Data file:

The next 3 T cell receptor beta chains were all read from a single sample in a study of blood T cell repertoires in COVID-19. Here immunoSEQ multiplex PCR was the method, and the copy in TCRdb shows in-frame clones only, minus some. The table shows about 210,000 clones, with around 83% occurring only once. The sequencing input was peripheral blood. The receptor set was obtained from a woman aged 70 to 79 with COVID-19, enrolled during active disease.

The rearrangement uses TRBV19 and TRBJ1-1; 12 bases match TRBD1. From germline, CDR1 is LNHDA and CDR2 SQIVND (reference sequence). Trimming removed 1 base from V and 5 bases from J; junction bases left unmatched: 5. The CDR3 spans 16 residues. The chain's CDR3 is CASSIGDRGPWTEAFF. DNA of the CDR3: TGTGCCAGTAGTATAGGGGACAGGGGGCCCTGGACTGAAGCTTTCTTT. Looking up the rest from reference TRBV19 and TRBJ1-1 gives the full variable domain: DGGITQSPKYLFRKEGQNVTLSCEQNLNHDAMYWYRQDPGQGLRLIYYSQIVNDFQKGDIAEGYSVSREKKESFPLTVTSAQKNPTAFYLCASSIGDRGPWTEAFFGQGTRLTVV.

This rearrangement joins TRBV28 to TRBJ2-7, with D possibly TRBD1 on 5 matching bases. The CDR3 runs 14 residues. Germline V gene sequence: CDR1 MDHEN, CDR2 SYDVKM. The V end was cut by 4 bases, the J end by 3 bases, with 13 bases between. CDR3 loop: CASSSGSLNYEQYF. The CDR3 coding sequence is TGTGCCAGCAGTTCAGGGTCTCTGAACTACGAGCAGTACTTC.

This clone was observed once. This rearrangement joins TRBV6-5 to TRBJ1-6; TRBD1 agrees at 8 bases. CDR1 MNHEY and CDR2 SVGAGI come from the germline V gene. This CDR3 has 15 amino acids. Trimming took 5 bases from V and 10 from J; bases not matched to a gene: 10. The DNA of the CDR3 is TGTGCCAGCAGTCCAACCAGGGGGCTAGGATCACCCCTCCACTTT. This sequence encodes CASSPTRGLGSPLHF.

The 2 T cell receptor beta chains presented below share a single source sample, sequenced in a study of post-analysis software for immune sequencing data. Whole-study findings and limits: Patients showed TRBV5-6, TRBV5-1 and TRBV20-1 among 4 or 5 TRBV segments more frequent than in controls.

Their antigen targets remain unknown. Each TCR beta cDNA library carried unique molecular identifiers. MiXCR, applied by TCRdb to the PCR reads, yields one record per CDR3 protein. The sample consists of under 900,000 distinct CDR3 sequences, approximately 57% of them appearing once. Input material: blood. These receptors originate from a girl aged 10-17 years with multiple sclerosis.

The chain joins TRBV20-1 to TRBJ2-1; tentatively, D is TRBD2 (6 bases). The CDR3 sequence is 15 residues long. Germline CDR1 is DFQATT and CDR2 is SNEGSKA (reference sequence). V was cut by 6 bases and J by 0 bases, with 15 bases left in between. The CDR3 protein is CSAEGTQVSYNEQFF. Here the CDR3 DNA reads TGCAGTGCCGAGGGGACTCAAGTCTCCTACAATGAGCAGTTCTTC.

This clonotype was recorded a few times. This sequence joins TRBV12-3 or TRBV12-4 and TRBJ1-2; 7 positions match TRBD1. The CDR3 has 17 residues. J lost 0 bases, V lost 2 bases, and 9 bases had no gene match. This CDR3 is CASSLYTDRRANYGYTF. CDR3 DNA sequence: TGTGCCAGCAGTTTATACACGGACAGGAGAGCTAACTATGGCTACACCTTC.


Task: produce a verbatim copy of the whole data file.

The next 3 T cell receptor beta chains were all read from a single sample in a study of blood T cell repertoires in COVID-19. Here immunoSEQ multiplex PCR was the method, and the copy in TCRdb shows in-frame clones only, minus some. The table shows about 210,000 clones, with around 83% occurring only once. The sequencing input was peripheral blood. The receptor set was obtained from a woman aged 70 to 79 with COVID-19, enrolled during active disease.

The rearrangement uses TRBV19 and TRBJ1-1; 12 bases match TRBD1. From germline, CDR1 is LNHDA and CDR2 SQIVND (reference sequence). Trimming removed 1 base from V and 5 bases from J; junction bases left unmatched: 5. The CDR3 spans 16 residues. The chain's CDR3 is CASSIGDRGPWTEAFF. DNA of the CDR3: TGTGCCAGTAGTATAGGGGACAGGGGGCCCTGGACTGAAGCTTTCTTT. Looking up the rest from reference TRBV19 and TRBJ1-1 gives the full variable domain: DGGITQSPKYLFRKEGQNVTLSCEQNLNHDAMYWYRQDPGQGLRLIYYSQIVNDFQKGDIAEGYSVSREKKESFPLTVTSAQKNPTAFYLCASSIGDRGPWTEAFFGQGTRLTVV.

This rearrangement joins TRBV28 to TRBJ2-7, with D possibly TRBD1 on 5 matching bases. The CDR3 runs 14 residues. Germline V gene sequence: CDR1 MDHEN, CDR2 SYDVKM. The V end was cut by 4 bases, the J end by 3 bases, with 13 bases between. CDR3 loop: CASSSGSLNYEQYF. The CDR3 coding sequence is TGTGCCAGCAGTTCAGGGTCTCTGAACTACGAGCAGTACTTC.

This clone was observed once. This rearrangement joins TRBV6-5 to TRBJ1-6; TRBD1 agrees at 8 bases. CDR1 MNHEY and CDR2 SVGAGI come from the germline V gene. This CDR3 has 15 amino acids. Trimming took 5 bases from V and 10 from J; bases not matched to a gene: 10. The DNA of the CDR3 is TGTGCCAGCAGTCCAACCAGGGGGCTAGGATCACCCCTCCACTTT. This sequence encodes CASSPTRGLGSPLHF.

The 2 T cell receptor beta chains presented below share a single source sample, sequenced in a study of post-analysis software for immune sequencing data. Whole-study findings and limits: Patients showed TRBV5-6, TRBV5-1 and TRBV20-1 among 4 or 5 TRBV segments more frequent than in controls.

Their antigen targets remain unknown. Each TCR beta cDNA library carried unique molecular identifiers. MiXCR, applied by TCRdb to the PCR reads, yields one record per CDR3 protein. The sample consists of under 900,000 distinct CDR3 sequences, approximately 57% of them appearing once. Input material: blood. These receptors originate from a girl aged 10-17 years with multiple sclerosis.

The chain joins TRBV20-1 to TRBJ2-1; tentatively, D is TRBD2 (6 bases). The CDR3 sequence is 15 residues long. Germline CDR1 is DFQATT and CDR2 is SNEGSKA (reference sequence). V was cut by 6 bases and J by 0 bases, with 15 bases left in between. The CDR3 protein is CSAEGTQVSYNEQFF. Here the CDR3 DNA reads TGCAGTGCCGAGGGGACTCAAGTCTCCTACAATGAGCAGTTCTTC.

This clonotype was recorded a few times. This sequence joins TRBV12-3 or TRBV12-4 and TRBJ1-2; 7 positions match TRBD1. The CDR3 has 17 residues. J lost 0 bases, V lost 2 bases, and 9 bases had no gene match. This CDR3 is CASSLYTDRRANYGYTF. CDR3 DNA sequence: TGTGCCAGCAGTTTATACACGGACAGGAGAGCTAACTATGGCTACACCTTC.